The “Roman dodecahedron,” made of bronze or stone and shaped like a twelve-faced polyhedron, has sparked various speculations about its purpose. Some experts believe it might have served as a measuring instrument, while others consider it nothing more than a decorative candleholder. Historians and archaeologists have been working diligently to unravel the mysteries surrounding these enigmatic ancient artifacts. Yet, numerous questions remain unanswered. Despite significant advancements in archaeology, certain enigmas of ancient civilizations still perplex us.
Presented here are “10 Fascinating Facts about the Roman dodecahedron,” which symbolize a puzzle within the field of archaeology. They serve as a reminder that, despite the significant progress we’ve made, many ancient mysteries are still awaiting our exploration and understanding.
1. The Mysterious Roman Dodecahedron:
The Roman dodecahedron is a hollow object made of stone or bronze, varying in size from 3.8 centimeters to 11.3 centimeters. It is believed to have been produced during the Roman era, spanning from the 2nd to the 4th century AD. Approximately 100 Roman dodecahedra have been discovered thus far, with findings in the United Kingdom, Belgium, Germany, France, Luxembourg, the Netherlands, Switzerland, and Hungary, with the majority found in western Germany and France. What’s intriguing is that these dodecahedra, found across a wide geographical area and in substantial numbers, are not mentioned in contemporary Roman literature and are absent from artwork.
2. Exploring the Use and Origin of the Ancient Roman Dodecahedra:
The ancient Roman dodecahedra are small hollow objects made of bronze or stone, with a dodecahedral shape. Their purpose remains unclear, and various suggestions have been proposed, including aiding in knitting gloves and determining winter grain sowing dates. Most of these enigmatic items have been found in France and Germany, with diameters ranging from 4 to 11 centimeters. However, there is no mention of these objects in contemporary records, mosaics, reliefs, or other artistic expressions, raising numerous questions. Their exact purpose has been debated for over two centuries, with some archaeologists suggesting that these mysterious objects may have been used to support candles, given that a few candle remains have been discovered.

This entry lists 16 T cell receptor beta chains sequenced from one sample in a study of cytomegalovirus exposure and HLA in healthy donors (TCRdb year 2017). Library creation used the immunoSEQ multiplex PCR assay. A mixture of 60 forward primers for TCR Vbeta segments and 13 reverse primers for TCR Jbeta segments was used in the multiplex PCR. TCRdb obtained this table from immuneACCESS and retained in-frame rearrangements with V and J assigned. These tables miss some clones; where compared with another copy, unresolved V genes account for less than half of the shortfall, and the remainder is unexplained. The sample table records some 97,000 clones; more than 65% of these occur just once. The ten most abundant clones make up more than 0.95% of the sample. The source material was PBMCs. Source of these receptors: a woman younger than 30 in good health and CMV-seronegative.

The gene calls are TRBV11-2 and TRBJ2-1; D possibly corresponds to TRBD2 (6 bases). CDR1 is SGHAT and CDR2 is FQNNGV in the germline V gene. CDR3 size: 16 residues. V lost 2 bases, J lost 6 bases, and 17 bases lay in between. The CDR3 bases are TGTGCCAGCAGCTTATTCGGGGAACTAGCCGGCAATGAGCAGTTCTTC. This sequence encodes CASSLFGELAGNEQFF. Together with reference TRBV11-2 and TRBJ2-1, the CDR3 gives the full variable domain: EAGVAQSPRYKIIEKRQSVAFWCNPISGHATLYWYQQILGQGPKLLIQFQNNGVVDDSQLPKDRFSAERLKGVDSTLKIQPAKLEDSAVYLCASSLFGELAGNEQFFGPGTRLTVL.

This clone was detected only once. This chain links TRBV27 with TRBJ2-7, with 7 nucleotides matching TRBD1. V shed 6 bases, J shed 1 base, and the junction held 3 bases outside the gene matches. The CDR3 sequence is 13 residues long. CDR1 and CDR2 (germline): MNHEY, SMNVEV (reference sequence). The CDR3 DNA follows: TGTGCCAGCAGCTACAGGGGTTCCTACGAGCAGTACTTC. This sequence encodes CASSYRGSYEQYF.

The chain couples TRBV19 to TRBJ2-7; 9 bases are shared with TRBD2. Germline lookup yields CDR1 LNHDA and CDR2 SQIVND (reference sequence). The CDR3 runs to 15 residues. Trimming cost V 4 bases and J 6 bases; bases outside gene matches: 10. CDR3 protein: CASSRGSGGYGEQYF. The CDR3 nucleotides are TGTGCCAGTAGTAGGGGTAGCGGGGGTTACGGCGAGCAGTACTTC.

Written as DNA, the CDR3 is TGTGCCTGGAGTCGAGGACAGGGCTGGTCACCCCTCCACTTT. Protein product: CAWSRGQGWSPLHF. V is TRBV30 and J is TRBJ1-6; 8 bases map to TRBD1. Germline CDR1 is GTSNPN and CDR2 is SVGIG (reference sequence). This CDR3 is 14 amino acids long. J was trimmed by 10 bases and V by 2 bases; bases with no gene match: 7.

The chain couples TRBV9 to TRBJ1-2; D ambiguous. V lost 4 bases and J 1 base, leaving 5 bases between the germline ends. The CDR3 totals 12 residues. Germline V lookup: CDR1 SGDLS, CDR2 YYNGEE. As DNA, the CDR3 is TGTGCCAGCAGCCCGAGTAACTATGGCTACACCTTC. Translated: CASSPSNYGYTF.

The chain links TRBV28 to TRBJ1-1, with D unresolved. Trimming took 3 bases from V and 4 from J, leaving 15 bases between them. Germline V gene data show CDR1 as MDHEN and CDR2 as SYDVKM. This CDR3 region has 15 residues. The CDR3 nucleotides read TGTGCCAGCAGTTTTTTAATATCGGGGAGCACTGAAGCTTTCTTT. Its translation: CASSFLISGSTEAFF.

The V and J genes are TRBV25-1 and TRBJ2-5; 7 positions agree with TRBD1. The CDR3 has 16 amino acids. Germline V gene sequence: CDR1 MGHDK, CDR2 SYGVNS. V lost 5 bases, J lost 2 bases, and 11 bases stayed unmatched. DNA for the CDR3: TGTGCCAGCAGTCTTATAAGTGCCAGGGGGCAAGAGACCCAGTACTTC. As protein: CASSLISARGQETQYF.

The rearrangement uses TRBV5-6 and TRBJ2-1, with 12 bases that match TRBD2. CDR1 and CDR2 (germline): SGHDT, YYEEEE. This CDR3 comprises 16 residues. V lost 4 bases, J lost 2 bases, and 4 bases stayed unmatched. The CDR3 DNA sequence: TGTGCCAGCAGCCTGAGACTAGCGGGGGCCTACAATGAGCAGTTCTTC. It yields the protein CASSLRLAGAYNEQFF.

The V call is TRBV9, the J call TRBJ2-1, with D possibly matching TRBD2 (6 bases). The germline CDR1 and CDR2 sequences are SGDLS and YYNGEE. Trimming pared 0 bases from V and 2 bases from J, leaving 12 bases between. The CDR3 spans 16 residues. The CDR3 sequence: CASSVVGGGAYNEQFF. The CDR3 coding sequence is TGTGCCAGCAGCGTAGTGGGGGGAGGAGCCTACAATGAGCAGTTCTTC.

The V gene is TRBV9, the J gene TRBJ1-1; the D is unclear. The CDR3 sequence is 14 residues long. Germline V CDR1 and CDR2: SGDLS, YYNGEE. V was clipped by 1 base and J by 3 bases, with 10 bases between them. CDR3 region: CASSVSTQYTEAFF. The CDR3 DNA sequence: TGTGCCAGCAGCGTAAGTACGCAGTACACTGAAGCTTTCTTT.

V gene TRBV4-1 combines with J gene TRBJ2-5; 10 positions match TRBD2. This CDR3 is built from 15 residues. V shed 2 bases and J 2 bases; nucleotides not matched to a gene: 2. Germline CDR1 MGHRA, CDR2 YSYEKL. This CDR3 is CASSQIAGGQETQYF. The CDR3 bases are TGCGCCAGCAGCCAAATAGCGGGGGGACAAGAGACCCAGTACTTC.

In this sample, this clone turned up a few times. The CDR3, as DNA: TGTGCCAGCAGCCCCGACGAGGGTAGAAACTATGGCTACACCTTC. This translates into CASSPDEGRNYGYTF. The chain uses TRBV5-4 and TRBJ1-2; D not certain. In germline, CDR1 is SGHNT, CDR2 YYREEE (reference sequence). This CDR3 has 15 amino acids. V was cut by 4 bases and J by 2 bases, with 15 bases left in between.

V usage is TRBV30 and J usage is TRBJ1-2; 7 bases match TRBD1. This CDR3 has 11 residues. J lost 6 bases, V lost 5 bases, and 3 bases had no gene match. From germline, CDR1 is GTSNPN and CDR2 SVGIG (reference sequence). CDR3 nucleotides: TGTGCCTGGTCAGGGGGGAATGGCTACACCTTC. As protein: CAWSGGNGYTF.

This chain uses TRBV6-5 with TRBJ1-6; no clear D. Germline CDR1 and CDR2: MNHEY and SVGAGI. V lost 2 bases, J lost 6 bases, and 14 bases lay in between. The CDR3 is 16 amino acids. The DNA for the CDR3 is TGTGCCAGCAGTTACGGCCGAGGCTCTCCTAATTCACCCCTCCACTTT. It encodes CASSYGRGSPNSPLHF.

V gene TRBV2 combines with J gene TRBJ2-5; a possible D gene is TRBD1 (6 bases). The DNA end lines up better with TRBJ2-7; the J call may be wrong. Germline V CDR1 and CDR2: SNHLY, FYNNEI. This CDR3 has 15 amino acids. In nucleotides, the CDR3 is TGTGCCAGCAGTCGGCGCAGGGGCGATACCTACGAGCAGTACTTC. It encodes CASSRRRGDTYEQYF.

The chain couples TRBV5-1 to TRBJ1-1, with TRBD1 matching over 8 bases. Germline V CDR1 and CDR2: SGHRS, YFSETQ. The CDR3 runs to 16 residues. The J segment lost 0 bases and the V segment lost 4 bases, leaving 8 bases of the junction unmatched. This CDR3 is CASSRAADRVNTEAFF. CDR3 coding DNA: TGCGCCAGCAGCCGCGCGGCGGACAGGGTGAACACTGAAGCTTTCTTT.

3. Use, History, and Controversy:
These theories also suggest alternative uses, such as dice for an ancient game. Some authors even propose that these artifacts could have been employed for measuring distances (surveying tools), or determining the right date for planting crops in winter, calibrating aqueducts, or serving as religious items or items used in various rituals. However, some experts argue that these enigmatic objects might have had simpler uses, possibly as children’s toys. Considering that most of these items were primarily found in peripheral regions of the Roman Empire, where Roman legions were a dominant presence, the Roman dodecahedra could have had a military function.
4. Roman Dodecahedra: The Enigma of Ancient Tools:
One popular contemporary hypothesis regarding the dodecahedra is that they were used as weaving tools to create gloves. Regardless of whether this mystery is solved, Martin Hallett’s YouTube video has inspired others to attempt making their own gloves using this weaving technique. He used a 3D-printed replica of a Roman dodecahedron to craft gloves to test his idea. This notion can account for the various sizes of dodecahedra, producing gloves of different sizes.
However, one of the most accepted theories is that Roman dodecahedra were used as measuring devices, more precisely, for measuring distances on the battlefield. They may have been used to calculate the trajectory of projectiles. This can explain the different-sized holes in the dodecahedra. Similar theories include their use as measuring and leveling devices. Nevertheless, neither of these theories has garnered substantial evidence, and the exact way in which dodecahedra were employed for these purposes remains inadequately explained.